BlueCross BlueShield of Tennessee Medical Policy Manual

Spinal Unloading Devices for the Treatment of Low Back Pain

DESCRIPTION

Patient-operated spinal unloading devices have been investigated as a conservative, non-invasive treatment option for subacute and chronic low back pain for individuals who have not responded adequately to standard medical therapy. The intent of these devices is to provide a traction-like effect by shifting weight bearing off the lower back and onto the hips. The method used to shift weight bearing varies among devices. Some devices (e.g., LTX 3000™) utilize gravitational force provided by the body mass of the individual. The LTX 3000 consists of an adjustable seat strap and rib support pads that purportedly stabilize the upper body by engaging the lowest portion of the rib cage. After the rib support pads have been properly adjusted, the individual lowers the seat strap to induce unloading of the lumbar spine via the downward force provided by the individual’s body mass.

Other devices (e.g., Orthotrac Pneumatic Vest™, STx™ Saunders Lumbar Traction Device, and Saunders Lumbar Hometrac™ Deluxe) utilize applied pneumatic pressure in an effort to shift weight bearing off the lower back.

POLICY

IMPORTANT REMINDERS

ADDITIONAL INFORMATION 

There is insufficient evidence from peer-reviewed published studies to conclude that axial spinal unloading devices are effective in the management of low back pain.

SOURCES 

American College of Physicians. (2017). Noninvasive treatments for acute, subacute, and chronic low back pain: a clinical practice guideline from the American College of Physicians. Retrieved July 21, 2017 from http://annals.org/aim/article/2603228/noninvasive-treatments-acute-subacute-chronic-low-back-pain-clinical-practice.

Institute for Clinical Systems Improvement. (2012). Adult acute and subacute low back pain. Retrieved May 30, 2014 from www.icsi.org.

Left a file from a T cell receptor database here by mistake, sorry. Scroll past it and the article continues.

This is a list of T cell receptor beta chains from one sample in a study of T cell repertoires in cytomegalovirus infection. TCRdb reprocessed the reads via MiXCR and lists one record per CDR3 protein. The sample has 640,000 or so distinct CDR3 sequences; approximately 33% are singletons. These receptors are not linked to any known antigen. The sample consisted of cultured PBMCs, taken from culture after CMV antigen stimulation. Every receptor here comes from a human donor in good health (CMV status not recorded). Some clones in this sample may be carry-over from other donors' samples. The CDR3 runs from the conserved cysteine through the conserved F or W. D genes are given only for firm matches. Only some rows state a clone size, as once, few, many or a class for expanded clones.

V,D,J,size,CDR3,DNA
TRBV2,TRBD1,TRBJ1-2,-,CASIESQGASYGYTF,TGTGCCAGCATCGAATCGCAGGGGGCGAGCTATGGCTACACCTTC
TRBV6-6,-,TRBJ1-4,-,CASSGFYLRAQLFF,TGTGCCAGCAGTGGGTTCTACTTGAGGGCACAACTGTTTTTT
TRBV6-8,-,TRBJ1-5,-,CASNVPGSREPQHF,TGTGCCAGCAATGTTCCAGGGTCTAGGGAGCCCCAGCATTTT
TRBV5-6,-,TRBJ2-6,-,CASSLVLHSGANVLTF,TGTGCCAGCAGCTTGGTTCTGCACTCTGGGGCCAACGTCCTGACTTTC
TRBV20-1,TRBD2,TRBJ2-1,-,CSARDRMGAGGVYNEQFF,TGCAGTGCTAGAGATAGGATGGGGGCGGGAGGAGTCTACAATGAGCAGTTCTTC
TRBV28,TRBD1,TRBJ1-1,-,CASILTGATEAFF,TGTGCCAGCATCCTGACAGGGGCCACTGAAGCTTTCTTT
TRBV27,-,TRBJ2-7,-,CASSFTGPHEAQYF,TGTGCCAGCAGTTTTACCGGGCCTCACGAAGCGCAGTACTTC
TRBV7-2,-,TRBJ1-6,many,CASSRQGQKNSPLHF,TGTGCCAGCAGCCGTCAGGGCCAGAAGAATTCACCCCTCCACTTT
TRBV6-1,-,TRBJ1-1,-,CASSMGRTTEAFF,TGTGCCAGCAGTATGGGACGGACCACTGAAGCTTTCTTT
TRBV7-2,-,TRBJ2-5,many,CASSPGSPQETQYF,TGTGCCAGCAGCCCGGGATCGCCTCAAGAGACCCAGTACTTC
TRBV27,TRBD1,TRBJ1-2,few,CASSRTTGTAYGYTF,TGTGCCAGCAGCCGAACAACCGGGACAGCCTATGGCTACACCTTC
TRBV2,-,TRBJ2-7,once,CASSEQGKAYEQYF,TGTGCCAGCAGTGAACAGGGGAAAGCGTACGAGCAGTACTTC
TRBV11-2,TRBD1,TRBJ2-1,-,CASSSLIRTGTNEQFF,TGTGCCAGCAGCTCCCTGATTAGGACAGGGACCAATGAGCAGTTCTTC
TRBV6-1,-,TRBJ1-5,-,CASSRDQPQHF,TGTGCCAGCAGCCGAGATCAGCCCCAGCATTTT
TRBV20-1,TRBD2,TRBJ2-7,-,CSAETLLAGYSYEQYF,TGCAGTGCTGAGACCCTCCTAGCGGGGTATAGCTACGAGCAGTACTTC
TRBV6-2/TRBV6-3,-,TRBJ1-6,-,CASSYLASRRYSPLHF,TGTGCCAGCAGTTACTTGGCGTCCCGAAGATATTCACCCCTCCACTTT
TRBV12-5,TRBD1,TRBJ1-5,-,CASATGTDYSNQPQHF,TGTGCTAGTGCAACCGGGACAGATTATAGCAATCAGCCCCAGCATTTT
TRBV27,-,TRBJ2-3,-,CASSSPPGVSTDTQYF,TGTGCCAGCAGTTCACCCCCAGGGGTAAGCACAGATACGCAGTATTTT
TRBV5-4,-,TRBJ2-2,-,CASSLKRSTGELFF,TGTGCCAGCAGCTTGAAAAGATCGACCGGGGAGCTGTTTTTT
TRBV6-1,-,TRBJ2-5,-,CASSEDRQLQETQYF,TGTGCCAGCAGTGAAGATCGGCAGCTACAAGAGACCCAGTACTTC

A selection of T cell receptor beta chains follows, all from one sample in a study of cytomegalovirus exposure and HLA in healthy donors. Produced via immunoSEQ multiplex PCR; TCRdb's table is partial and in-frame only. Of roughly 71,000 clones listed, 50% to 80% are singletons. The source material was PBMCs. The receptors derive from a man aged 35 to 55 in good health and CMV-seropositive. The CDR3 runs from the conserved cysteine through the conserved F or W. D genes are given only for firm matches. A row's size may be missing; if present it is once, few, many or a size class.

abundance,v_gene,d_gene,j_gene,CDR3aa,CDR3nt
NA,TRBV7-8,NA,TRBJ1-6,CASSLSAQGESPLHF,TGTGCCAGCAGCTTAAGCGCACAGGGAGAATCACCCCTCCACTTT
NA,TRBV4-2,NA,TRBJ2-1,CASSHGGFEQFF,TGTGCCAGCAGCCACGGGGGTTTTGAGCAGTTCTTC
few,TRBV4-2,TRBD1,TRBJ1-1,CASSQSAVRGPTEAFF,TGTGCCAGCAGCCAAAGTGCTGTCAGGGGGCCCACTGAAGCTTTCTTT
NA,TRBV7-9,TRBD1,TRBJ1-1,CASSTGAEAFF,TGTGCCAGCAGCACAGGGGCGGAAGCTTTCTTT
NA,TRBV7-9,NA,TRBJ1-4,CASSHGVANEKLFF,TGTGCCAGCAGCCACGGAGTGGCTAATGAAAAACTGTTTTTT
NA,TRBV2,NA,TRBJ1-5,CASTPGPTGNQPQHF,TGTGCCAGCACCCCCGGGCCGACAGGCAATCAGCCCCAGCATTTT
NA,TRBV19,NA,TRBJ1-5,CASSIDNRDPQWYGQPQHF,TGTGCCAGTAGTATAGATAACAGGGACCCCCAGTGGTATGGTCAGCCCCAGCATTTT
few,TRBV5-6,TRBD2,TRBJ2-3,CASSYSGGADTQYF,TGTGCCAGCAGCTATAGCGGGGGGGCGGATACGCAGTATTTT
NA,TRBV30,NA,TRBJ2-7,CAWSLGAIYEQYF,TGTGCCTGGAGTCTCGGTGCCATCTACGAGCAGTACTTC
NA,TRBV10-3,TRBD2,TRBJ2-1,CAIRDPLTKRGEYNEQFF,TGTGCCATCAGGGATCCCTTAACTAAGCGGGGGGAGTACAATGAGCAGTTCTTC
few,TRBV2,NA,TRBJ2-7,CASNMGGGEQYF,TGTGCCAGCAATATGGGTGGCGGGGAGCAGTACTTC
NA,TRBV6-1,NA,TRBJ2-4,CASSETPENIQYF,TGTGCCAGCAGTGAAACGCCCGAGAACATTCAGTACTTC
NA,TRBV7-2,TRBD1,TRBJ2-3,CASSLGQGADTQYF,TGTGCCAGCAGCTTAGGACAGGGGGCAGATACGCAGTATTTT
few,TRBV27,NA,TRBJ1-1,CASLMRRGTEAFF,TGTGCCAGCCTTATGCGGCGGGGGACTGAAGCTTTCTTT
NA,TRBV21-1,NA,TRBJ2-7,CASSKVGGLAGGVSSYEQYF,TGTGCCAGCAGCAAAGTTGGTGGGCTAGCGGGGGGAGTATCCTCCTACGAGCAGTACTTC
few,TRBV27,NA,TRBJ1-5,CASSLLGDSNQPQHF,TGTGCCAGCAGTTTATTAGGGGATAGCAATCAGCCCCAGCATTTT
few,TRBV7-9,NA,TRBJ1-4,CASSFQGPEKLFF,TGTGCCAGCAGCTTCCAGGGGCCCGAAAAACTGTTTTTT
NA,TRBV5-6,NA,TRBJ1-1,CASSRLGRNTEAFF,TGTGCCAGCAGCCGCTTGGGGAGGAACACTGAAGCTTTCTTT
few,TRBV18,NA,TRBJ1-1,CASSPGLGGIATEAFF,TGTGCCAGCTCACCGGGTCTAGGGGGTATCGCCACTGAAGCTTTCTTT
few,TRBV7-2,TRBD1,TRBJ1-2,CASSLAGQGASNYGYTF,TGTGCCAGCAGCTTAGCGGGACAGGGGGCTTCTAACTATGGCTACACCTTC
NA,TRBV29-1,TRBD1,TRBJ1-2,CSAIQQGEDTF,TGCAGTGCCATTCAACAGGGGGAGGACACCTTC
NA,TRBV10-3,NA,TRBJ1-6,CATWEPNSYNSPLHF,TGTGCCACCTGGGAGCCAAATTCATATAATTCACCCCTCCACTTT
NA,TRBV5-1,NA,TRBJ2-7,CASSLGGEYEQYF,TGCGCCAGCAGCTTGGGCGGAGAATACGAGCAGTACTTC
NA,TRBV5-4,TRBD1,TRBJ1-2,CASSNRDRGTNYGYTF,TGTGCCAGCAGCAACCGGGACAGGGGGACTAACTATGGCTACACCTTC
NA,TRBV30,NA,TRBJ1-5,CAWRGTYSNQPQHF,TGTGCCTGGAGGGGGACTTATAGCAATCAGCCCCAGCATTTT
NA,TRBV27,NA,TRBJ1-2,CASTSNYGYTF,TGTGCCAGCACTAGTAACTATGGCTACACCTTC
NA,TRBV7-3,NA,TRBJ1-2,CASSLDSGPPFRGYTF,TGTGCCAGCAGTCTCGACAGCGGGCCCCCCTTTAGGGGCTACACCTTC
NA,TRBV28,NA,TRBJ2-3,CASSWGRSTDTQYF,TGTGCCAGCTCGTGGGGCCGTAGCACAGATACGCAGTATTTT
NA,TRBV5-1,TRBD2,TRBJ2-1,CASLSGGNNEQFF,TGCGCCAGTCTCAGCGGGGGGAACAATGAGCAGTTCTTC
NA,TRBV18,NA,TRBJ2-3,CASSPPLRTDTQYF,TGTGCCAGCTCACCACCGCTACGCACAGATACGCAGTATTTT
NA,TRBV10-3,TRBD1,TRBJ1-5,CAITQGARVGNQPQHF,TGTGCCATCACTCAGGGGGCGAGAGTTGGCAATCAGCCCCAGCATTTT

National Institute for Health and Care Excellence. (2016). Low back pain and sciatica in over 16s: assessment and management. Retrieved July 21, 2017 from www.nice.org.uk/guidance/ng59.

U. S. Food and Drug Administration. (2008, April). Center for Devices and Radiological Health. Code of Federal Regulations: Title 21: Volume 8: 21CFR888.5850: Part 888 Orthopedic Devices: Section 888.5850. Nonpowered orthopedic traction apparatus and accessories. Retrieved February 9, 2009 from http://frwebgate6.access.gpo.gov/cgi-bin/PDFgate.cgi?WAISdocID=213296488427+1+2+0&WAISection=retrieve.

ORIGINAL EFFECTIVE DATE:  7/1/2002

MOST RECENT REVIEW DATE:  8/10/2017

ID_BT

Policies included in the Medical Policy Manual are not intended to certify coverage availability. They are medical determinations about a particular technology, service, drug, etc. While a policy or technology may be medically necessary, it could be excluded in a member's benefit plan. Please check with the appropriate claims department to determine if the service in question is a covered service under a particular benefit plan. Use of the Medical Policy Manual is not intended to replace independent medical judgment for treatment of individuals. The content on this Web site is not intended to be a substitute for professional medical advice in any way. Always seek the advice of your physician or other qualified health care provider if you have questions regarding a medical condition or treatment.

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